- Utensils are used from the outside, moving in. So salad fork and soup spoon go on the outside.
- Forks go on the left of the plate, spoons and knives on the right. Coffee, tea, and dessert utensils go above the plate.
- So from left to right across the setting, you’ll layout: a salad fork, dinner fork, plate, steak knife (if using), dinner knife, soup spoon. If using a teaspoon and dessert fork, place the dessert fork closest to the top of the plate, and the teaspoon above it (pointing in the opposite direction).
- For any pieces you aren't using, simply remove them from the lineup without changing the order of the other utensils.
Why Trust The Spruce Eats?
Jenny Kellerhals is a food and beverage writer who lives and cooks in a tiny NYC kitchen, where only the highest-quality tools make the cut. She's into the flatware sets with more contemporary finishes, like the Gourmet Settings Birch Black Silverware Set (view at Wayfair) that can transition from a casual breakfast to a more formal-style dinner party.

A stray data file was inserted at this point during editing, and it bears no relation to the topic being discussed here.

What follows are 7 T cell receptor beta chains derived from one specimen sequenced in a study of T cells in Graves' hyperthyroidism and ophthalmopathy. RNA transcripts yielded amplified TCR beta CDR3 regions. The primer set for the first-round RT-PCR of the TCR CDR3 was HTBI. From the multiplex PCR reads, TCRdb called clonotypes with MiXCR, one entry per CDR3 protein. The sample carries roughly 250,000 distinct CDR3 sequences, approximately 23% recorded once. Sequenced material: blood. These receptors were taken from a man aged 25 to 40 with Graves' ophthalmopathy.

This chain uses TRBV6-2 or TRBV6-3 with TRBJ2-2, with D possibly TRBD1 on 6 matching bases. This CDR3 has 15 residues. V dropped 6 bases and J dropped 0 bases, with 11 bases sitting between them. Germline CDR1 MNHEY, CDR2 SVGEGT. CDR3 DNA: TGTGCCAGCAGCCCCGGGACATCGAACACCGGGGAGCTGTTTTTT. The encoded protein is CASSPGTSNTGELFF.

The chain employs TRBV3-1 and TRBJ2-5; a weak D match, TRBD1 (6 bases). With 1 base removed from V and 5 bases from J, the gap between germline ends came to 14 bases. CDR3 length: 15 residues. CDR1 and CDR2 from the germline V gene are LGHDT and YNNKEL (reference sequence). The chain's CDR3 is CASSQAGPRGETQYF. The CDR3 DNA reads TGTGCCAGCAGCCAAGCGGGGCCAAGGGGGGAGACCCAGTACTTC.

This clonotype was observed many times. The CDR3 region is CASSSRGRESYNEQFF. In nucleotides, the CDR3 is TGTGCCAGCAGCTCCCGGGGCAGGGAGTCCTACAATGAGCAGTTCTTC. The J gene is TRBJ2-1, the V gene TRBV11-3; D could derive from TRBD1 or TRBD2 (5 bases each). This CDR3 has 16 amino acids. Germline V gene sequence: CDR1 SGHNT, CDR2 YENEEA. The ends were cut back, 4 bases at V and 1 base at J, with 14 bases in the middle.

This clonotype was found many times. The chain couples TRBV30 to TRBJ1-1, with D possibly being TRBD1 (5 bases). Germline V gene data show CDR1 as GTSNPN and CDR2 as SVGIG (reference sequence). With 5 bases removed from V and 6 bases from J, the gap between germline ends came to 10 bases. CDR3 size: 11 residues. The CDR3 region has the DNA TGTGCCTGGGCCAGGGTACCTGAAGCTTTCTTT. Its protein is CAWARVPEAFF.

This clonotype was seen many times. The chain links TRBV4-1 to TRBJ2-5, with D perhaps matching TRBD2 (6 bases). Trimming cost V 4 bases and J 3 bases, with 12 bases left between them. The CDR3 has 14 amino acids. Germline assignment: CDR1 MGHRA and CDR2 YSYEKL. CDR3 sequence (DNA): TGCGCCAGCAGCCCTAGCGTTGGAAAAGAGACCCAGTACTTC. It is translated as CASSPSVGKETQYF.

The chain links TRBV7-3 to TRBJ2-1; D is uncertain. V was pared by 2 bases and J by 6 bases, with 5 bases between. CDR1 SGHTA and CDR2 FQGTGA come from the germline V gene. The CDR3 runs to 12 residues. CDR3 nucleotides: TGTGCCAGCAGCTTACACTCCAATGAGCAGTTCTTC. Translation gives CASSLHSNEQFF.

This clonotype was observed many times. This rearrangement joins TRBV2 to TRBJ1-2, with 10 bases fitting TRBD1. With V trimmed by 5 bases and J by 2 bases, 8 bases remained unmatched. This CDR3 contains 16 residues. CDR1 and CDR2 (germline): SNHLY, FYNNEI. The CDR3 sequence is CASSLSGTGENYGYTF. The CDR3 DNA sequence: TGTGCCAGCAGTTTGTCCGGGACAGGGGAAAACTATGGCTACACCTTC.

This roundup was updated by Bernadette Machard de Gramont, an L.A.-based writer who specializes in global food and wine content. After a two-year stint at Williams-Sonoma Headquarters in San Francisco, she now researches and tests a variety of cookware, bakeware, and wine tools, and interviews field experts for their insight. She personally tested four flatware and silverware sets on this list.
53 Best Flatware and Silverware Sets 2022. The Strategist. https://nymag.com/strategist/article/best-flatware-silverware-sets.html
The Best Flatware Sets for Your Kitchen in 2022. Bob Vila. https://www.bobvila.com/articles/best-flatware-sets/